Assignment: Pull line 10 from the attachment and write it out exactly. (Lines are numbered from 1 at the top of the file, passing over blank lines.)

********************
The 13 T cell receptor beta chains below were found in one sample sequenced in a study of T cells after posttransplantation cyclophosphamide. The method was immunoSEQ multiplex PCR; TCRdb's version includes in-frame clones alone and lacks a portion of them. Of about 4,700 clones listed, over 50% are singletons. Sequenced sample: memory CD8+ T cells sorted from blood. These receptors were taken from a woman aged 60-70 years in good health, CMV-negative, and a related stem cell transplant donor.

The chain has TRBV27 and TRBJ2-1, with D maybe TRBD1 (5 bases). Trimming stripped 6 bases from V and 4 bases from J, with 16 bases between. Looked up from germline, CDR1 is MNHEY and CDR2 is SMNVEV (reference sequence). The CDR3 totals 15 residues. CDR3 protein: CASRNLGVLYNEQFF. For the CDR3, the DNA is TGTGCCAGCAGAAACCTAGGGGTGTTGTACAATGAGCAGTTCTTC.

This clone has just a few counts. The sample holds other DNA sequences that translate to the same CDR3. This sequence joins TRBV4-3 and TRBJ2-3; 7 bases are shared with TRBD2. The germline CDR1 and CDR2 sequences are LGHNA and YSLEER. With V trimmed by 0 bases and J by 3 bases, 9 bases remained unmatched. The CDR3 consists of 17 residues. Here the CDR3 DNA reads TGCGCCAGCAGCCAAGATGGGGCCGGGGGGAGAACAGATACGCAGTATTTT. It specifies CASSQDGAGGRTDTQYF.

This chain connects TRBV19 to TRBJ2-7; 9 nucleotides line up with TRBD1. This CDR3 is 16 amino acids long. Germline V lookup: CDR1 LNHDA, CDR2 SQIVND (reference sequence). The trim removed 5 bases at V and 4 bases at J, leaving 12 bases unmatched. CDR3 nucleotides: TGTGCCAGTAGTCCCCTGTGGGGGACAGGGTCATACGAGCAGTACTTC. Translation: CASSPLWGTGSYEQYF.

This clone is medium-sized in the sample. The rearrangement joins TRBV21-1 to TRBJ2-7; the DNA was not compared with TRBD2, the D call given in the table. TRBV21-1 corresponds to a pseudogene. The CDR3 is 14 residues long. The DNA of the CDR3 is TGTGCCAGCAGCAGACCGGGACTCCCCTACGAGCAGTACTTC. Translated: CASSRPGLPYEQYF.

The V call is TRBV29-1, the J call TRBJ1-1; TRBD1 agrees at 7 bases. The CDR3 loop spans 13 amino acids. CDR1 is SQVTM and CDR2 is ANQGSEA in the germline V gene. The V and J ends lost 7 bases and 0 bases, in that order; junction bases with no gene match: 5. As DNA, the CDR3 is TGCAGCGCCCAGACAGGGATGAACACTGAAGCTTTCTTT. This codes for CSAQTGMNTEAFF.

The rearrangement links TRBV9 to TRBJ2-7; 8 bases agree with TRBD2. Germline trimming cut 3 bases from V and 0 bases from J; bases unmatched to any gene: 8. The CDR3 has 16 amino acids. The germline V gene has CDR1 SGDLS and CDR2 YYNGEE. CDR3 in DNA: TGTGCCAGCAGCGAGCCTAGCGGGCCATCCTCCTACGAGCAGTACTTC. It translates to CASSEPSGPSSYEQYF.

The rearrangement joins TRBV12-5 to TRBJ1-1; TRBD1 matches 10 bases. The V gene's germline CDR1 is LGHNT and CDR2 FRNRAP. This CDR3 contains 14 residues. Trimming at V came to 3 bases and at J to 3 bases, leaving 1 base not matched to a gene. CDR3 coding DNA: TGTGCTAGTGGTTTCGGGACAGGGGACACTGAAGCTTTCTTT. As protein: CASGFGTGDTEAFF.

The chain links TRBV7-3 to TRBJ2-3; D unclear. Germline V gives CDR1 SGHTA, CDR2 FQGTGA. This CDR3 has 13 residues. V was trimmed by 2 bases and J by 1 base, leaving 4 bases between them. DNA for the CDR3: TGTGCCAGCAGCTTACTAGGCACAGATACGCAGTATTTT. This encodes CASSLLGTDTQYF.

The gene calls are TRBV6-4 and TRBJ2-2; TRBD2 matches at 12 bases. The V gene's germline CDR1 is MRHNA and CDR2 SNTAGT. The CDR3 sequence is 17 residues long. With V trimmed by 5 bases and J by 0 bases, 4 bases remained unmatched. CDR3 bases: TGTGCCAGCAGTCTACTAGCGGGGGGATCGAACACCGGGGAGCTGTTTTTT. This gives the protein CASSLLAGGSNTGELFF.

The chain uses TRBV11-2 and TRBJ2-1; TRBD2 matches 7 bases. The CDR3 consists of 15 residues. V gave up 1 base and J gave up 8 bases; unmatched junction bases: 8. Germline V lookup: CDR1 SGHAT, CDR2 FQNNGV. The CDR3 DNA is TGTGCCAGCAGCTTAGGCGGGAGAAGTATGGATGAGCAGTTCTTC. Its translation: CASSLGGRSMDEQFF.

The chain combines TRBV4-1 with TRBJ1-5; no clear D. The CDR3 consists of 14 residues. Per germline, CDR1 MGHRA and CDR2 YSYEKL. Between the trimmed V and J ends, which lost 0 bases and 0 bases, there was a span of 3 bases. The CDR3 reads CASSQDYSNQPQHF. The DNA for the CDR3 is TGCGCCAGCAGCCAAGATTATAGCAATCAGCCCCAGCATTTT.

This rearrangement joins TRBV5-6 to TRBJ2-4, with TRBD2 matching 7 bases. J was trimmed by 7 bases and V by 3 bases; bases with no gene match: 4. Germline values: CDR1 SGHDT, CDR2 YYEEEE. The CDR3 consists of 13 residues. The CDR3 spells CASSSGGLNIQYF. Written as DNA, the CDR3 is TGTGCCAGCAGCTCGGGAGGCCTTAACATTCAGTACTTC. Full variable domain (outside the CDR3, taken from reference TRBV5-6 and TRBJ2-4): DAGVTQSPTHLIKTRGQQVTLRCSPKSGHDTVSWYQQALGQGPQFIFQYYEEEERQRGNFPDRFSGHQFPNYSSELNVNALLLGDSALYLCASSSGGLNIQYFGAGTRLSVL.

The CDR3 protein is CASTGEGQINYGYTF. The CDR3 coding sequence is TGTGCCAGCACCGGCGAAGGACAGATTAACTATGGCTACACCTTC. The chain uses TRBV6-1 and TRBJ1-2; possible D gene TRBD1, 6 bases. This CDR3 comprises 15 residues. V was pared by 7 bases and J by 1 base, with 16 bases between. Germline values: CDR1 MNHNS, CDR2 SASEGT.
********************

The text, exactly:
The gene calls are TRBV6-4 and TRBJ2-2; TRBD2 matches at 12 bases. The V gene's germline CDR1 is MRHNA and CDR2 SNTAGT. The CDR3 sequence is 17 residues long. With V trimmed by 5 bases and J by 0 bases, 4 bases remained unmatched. CDR3 bases: TGTGCCAGCAGTCTACTAGCGGGGGGATCGAACACCGGGGAGCTGTTTTTT. This gives the protein CASSLLAGGSNTGELFF.